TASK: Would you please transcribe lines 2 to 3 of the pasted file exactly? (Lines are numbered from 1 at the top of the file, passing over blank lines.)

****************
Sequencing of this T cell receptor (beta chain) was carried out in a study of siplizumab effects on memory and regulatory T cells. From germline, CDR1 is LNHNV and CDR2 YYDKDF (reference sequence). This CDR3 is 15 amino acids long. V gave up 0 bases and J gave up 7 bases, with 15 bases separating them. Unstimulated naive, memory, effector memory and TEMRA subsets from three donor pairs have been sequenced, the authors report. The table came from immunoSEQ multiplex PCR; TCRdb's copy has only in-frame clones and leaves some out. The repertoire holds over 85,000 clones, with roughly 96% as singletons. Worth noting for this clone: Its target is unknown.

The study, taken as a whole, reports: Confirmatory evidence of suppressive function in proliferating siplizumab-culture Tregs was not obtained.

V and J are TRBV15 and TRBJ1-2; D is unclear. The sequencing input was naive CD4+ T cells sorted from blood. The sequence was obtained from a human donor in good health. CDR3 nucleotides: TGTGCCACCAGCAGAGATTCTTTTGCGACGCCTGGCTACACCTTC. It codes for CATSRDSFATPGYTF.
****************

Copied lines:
The study, taken as a whole, reports: Confirmatory evidence of suppressive function in proliferating siplizumab-culture Tregs was not obtained.

V and J are TRBV15 and TRBJ1-2; D is unclear. The sequencing input was naive CD4+ T cells sorted from blood. The sequence was obtained from a human donor in good health. CDR3 nucleotides: TGTGCCACCAGCAGAGATTCTTTTGCGACGCCTGGCTACACCTTC. It codes for CATSRDSFATPGYTF.